Citizens Property Insurance, cursed and dreaded since its inception, is becoming the lowest-cost coverage option for some homeowners.
The massive insurance reform bill that was passed last month allows homeowners covered by a private carrier to opt into Citizens if they're paying rates 25 percent higher than what the state-run insurer charges.
And, under a ruling last fall that's now in the law, Citizens customers don't have to leave if they receive a notice transferring coverage to a private insurer that wants to hit them with a 25 percent or higher increase.
Steven Tate of Palmetto Bay, a Florida Peninsula policyholder, got a notice that his premium would jump from $3,200 to $9,000. Mitigation credits could save Tate about $2,000, but he already has two agents shopping Citizens for him.
''I'm sure there are a lot of people in the same situation as I am, who can't pay this kind of money for insurance,'' Tate said.
Citizens could end up with 700,000 more policies, according to the Office of Insurance Regulation, and agents all over Broward and Miami-Dade are fielding queries like Tate's.
Gov. Charlie Crist was so adamant that the Citizens option be given to more policyholders that excluding that provision could have killed the insurance bill.
The 25 percent rate threshold, which the governor opposed, was passed as a compromise because some lawmakers were concerned about what a surge of new policies would do to Citizens operations.
''My indigestion with expanding Citizens has to do more with its quality of service than with its ability to lower rates,'' says Rep. Dan Gelber, a Democrat from Miami Beach and House minority leader. He noted that Citizens was besieged with complaints about poor claims handling after the four 2004 storms.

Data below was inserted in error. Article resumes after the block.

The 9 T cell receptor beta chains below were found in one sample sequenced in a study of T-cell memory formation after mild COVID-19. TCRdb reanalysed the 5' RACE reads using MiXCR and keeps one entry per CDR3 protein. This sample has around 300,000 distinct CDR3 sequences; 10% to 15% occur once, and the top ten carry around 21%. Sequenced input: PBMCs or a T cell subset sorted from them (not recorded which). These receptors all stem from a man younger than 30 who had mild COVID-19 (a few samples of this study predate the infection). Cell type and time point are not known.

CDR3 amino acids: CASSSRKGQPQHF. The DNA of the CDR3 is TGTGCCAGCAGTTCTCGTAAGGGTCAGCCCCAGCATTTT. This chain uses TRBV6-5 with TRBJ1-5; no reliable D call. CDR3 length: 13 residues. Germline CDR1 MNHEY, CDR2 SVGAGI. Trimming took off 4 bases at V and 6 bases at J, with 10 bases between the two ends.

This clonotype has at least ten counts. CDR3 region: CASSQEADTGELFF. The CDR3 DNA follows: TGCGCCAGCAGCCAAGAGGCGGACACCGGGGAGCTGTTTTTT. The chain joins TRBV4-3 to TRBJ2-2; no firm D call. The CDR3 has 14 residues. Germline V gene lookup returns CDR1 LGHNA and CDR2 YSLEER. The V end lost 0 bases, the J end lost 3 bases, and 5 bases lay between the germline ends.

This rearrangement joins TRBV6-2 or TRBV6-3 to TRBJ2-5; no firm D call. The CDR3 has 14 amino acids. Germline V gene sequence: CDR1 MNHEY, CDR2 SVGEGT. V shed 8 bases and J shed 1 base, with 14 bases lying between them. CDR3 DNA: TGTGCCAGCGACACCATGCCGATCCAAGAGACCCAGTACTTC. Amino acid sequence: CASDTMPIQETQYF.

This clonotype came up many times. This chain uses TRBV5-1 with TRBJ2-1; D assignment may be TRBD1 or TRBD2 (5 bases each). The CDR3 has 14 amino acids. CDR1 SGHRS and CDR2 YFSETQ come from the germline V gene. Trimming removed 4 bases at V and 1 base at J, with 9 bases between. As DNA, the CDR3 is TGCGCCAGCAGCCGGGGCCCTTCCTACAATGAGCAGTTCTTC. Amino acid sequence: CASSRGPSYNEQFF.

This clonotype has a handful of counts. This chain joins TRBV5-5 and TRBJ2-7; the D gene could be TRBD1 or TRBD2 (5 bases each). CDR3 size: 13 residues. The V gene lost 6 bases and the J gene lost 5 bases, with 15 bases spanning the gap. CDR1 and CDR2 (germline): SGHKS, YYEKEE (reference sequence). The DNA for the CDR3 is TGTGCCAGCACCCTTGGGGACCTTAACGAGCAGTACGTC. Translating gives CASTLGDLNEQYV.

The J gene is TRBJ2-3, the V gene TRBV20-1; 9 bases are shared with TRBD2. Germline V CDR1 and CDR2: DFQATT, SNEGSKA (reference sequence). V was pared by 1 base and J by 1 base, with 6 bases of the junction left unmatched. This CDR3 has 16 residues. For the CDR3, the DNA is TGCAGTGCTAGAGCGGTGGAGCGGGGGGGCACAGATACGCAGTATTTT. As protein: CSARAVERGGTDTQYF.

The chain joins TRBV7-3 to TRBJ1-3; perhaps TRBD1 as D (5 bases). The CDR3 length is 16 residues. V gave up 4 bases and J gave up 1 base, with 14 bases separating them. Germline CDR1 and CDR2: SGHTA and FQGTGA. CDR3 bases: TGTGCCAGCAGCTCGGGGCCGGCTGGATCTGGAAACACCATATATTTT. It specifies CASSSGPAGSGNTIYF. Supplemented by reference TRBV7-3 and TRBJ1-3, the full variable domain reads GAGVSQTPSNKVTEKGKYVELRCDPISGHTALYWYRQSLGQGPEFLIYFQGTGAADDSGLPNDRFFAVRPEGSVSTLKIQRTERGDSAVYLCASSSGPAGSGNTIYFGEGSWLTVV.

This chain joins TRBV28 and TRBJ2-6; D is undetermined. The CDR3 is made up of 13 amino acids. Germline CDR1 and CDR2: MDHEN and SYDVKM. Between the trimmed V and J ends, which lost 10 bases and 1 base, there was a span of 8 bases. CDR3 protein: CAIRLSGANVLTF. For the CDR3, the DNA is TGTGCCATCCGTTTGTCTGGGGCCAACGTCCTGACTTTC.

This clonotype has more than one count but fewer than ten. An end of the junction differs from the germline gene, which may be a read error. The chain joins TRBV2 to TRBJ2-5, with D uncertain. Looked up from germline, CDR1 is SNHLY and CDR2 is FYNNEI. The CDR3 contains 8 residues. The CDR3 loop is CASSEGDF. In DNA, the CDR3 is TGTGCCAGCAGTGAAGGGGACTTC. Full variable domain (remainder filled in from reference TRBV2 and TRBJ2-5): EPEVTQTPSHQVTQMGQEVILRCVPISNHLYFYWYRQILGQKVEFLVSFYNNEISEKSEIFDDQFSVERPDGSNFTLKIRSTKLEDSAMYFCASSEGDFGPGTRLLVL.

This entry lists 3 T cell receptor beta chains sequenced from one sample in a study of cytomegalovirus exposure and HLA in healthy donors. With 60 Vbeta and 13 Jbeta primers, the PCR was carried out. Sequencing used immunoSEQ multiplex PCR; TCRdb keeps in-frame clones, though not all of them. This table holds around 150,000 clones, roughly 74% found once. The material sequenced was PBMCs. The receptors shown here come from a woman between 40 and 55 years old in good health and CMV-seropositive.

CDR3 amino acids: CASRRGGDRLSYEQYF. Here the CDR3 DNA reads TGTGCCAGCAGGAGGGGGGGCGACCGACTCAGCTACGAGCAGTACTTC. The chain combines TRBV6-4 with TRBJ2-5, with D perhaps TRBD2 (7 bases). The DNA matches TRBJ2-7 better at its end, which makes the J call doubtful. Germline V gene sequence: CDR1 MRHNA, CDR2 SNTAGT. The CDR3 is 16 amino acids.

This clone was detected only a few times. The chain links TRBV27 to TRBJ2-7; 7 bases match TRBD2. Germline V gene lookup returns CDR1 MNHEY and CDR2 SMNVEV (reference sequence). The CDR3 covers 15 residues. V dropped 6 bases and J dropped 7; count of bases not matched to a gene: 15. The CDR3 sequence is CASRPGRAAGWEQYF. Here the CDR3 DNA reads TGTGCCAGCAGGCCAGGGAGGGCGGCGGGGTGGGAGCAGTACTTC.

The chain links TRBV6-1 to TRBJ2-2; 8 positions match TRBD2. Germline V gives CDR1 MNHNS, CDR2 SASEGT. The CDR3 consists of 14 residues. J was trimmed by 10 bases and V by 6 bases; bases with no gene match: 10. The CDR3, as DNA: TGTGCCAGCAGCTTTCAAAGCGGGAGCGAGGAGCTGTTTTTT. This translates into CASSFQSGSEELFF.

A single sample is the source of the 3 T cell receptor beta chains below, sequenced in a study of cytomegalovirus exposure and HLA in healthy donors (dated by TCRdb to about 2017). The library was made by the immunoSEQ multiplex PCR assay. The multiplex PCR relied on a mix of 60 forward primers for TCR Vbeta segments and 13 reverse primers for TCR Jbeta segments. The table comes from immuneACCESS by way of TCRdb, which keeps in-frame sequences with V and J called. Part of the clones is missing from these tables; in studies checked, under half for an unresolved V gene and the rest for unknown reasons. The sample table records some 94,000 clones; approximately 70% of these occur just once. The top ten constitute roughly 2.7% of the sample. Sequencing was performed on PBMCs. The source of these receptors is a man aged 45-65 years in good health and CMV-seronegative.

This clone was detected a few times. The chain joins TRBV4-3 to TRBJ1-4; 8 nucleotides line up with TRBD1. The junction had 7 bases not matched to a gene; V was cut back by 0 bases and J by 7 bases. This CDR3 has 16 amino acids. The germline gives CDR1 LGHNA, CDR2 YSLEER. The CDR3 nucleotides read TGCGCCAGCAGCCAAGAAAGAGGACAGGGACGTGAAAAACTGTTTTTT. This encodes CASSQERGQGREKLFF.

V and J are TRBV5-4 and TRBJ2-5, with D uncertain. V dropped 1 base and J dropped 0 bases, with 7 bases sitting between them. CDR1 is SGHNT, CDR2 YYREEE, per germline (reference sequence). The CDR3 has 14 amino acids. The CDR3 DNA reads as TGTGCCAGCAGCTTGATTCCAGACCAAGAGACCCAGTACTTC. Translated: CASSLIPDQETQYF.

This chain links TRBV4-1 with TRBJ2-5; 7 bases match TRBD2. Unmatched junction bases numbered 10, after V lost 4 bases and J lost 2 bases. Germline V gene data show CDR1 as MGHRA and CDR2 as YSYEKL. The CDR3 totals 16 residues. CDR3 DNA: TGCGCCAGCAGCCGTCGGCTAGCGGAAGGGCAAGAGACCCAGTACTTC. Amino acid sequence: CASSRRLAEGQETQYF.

Based on data from the insurance department, six companies have approved rates that on average are at least 25 percent higher than Citizens.
Eight other companies with rates at least 25 percent higher than Citizens -- many of them at first formed solely to take Citizens policies -- took advantage of a state law that allows insurers to begin charging a higher rate and then file for regulatory approval. If the increases are rejected entirely or partially, homeowners would be due a refund.
Since a ruling last fall, Citizens policyholders who got takeout offers from these firms could refuse to leave Citizens if the rates were 25 percent above what the state-run company was charging. The new law lets policyholders continue to do that and also lets anyone whose rates have climbed beyond the 25 percent-higher mark to join Citizens.
''It's a bit of a sea change'' for Citizens, says Bob Lotane, an insurance department spokesman, noting that Citizens is no longer just the insurer of last resort.
Indeed, the new legislation drops the requirement that Citizens peg its rates above the average charged by the 20 largest private insurers in the state.
Citizens also will be able to sell an entire policy, including windstorm, fire, theft and liability to homeowners in the state's designated wind-pool area (generally east of I-95 and U.S. 1 in South Florida). The company must submit a business plan to state officials before it may proceed with that.
Citizens officials say the insurer will be able to handle the heavier policy load.
''Would this be an unexpected hardship? Hardly,'' said Citizens spokesman Rocky Scott. ``If they all came crashing in at one time, that would give us a problem. But policies renew once a year.''
Citizens officials say they don't expect every policyholder to take the option. For one thing, some homeowners prefer to bundle auto, home, life and health insurance with one firm.
As it now stands, Citizens processed 55,000 new policies in January -- just under 14,000 a week. In January 2006, the company lost 32,000 policies.
In the past 12 months, Citizens' exposure has doubled to $418 billion from $209 billion. And with 1.3 million policies on its books, Citizens now stands as the largest insurer of homes and condos in Florida. State Farm Insurance, with a million policies, is the largest private insurer.
Despite changes to Citizens operations brought about by the reform bill, agents realize a state-run insurance pool isn't the sole answer to Florida's insurance crisis.
Dulce Suarez-Resnick, an agent with HBA Insurance Group in Miami, said the just-passed ''Band-Aid legislation'' addresses affordability, but it does little about availability.
``How do we get these national companies, A-rated admitted carriers, back in the game? I haven't heard a word from any of them. Have you?''